If you are new (or not so new) to renting to students, you have probably wondered what your legal obligations are on electrical appliances. Many businesses are required to perform something called a “PAT Test” on electrical appliances. What are they, and do they apply to you?
What is PAT Testing?
Portable Appliance Testing is a process that some businesses must follow to ensure that electrical appliances such as lights, toasters, coffee machines, kettles and so on are safe to use. The standards vary by appliance, but generally involve a qualified individual checking the machine for exposed wires or other indications of danger or wear. There is also a formal test to ensure continued earthing and insulation between parts, especially those that could make the appliance dangerous.
As the landlord of a student tenant base, at present there is no obligation for you to ensure that all electrical equipment provided be PAT tested. However, you are obliged to ensure that any electrical appliances that you provide in the property as part of the tenancy are safe for your tenants to use. The PAT system is the best way of doing this and as it is nationally recognised, you are recommended to use it.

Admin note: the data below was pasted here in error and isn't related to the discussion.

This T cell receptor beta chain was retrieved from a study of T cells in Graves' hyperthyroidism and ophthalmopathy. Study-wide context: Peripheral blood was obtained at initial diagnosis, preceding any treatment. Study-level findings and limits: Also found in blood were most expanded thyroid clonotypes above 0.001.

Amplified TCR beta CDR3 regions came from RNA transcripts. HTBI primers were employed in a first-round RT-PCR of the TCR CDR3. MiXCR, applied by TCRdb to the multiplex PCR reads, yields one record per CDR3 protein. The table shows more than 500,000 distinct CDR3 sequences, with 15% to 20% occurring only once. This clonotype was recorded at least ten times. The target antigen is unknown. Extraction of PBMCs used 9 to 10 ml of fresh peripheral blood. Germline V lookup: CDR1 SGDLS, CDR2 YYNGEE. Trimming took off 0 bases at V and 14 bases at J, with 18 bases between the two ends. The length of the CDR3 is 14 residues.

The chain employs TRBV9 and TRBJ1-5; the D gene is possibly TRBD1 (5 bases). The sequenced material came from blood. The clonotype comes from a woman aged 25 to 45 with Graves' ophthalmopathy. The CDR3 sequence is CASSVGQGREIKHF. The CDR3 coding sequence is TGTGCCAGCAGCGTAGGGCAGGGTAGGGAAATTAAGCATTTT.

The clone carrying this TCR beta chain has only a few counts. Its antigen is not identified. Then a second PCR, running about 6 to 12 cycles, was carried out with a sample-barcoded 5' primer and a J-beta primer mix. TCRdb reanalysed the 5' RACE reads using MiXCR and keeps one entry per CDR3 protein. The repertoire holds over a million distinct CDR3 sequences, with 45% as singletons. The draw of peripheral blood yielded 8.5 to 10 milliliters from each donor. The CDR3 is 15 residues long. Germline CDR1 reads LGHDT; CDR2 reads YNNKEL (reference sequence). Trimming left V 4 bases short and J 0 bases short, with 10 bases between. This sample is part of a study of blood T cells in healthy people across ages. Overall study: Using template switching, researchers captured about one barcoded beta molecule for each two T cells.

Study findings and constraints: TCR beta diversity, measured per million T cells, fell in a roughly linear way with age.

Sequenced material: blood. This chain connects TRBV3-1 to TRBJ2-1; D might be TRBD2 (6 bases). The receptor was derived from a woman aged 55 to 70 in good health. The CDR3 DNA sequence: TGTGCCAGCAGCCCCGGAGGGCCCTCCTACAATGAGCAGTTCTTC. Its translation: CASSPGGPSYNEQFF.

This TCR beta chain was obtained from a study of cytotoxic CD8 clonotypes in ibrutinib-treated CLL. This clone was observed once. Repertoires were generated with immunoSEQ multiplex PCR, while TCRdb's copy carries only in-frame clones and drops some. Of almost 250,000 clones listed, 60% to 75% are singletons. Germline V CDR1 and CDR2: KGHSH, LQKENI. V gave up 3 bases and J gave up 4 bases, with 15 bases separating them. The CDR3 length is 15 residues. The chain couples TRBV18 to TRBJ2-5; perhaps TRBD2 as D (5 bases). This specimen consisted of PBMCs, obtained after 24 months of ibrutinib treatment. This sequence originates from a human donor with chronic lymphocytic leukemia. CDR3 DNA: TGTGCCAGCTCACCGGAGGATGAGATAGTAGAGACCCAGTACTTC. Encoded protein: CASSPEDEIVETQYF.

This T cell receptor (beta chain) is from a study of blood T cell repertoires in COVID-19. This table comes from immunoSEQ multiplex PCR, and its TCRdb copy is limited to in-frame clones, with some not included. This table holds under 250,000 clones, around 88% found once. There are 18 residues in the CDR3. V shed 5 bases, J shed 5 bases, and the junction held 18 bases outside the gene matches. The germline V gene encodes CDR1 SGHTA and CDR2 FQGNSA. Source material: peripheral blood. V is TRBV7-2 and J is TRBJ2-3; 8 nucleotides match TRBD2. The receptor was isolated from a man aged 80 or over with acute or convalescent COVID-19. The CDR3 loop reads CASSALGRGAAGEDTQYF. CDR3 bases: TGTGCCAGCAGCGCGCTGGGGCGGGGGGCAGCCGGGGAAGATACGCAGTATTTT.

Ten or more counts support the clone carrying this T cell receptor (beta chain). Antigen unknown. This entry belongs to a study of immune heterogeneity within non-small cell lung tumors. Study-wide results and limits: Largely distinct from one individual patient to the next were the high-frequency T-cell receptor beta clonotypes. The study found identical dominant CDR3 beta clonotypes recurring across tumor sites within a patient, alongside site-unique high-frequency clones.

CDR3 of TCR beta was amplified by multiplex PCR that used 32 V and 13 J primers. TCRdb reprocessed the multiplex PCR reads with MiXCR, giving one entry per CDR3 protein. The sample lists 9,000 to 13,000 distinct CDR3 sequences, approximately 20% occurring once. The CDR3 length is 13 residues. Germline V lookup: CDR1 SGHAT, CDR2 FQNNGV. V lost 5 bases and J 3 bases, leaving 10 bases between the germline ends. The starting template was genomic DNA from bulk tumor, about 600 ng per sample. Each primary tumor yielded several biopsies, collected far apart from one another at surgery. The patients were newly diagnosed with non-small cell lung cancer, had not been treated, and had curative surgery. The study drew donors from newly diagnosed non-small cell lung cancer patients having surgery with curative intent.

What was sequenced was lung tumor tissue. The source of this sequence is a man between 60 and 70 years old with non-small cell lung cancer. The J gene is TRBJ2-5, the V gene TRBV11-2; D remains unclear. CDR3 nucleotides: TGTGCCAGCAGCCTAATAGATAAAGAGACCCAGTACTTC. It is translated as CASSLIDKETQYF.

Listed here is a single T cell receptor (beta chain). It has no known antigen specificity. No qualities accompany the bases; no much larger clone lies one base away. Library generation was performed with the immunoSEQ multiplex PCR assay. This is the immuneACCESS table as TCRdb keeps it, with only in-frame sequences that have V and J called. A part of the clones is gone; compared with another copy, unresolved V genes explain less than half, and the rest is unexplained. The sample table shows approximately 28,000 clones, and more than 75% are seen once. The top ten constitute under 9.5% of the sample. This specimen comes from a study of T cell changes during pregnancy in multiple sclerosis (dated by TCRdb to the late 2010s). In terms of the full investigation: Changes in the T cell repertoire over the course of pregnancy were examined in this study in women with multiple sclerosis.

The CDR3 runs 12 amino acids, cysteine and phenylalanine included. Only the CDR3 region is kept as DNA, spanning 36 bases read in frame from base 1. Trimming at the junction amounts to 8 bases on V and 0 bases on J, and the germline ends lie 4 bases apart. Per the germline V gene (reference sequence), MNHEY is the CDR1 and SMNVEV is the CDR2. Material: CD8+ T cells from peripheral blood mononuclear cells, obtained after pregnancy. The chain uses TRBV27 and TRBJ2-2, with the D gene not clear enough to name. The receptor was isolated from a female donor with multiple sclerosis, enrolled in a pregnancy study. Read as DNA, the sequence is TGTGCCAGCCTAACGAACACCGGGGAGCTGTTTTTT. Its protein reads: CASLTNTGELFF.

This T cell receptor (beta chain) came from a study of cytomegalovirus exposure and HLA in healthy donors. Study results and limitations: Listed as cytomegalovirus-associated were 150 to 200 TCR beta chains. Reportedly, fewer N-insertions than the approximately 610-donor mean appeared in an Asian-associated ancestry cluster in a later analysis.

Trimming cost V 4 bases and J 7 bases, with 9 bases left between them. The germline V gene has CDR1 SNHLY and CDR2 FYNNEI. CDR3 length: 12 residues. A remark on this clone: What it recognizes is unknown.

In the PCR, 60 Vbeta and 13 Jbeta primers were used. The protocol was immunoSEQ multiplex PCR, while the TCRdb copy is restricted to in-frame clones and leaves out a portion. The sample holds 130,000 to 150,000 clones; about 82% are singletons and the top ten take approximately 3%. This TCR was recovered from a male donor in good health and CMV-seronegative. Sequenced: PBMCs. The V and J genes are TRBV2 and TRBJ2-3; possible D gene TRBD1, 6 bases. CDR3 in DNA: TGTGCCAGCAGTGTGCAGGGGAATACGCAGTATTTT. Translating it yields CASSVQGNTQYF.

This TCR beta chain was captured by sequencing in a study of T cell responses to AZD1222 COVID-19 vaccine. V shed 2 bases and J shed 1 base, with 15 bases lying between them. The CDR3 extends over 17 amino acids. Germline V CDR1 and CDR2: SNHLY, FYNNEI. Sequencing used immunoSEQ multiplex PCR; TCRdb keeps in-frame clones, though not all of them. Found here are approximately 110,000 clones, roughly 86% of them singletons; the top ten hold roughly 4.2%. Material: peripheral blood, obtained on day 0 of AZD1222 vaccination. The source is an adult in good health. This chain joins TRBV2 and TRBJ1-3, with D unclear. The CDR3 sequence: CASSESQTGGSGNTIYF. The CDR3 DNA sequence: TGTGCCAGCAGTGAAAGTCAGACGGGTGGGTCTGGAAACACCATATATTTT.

Contrary to belief, PAT is not expensive. As at 2016, you can expect to pay in the region of £30. This will cover around 15 appliances, more than enough for the typical appliances provided in a short-hold tenancy. You should be able to find local providers in Yellow Pages or on the internet. It’s fairly common for small businesses to hire people from the outside to carry out regular PAT tests on their appliances. Some specifically offer special deals and schemes for landlords.
Our Advice To You
As stated above, you are not obliged to use the PAT test, even though you have an obligation to ensure that electrical appliances are safe for your tenants to use. There is no formal test that you should use to ensure compliance. However, we do strongly recommend getting your appliances PAT tested – either at the end of every stated date or at the end of a tenancy, whichever comes first. After all, you do not know how careful or otherwise your previous tenant has been with an appliance and they may not have reported damage to you.
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Section 21: Under Discussion
You may have come across some discussion on whether a failure to carry out PAT will affect a Section 21 Notice. At present, it does not, although some tenants believe this to be the case. The government is presently discussing plans to make PAT obligatory for landlords, and that this may affect their ability to get a Section 21 for a problem tenant. Nothing is official as yet.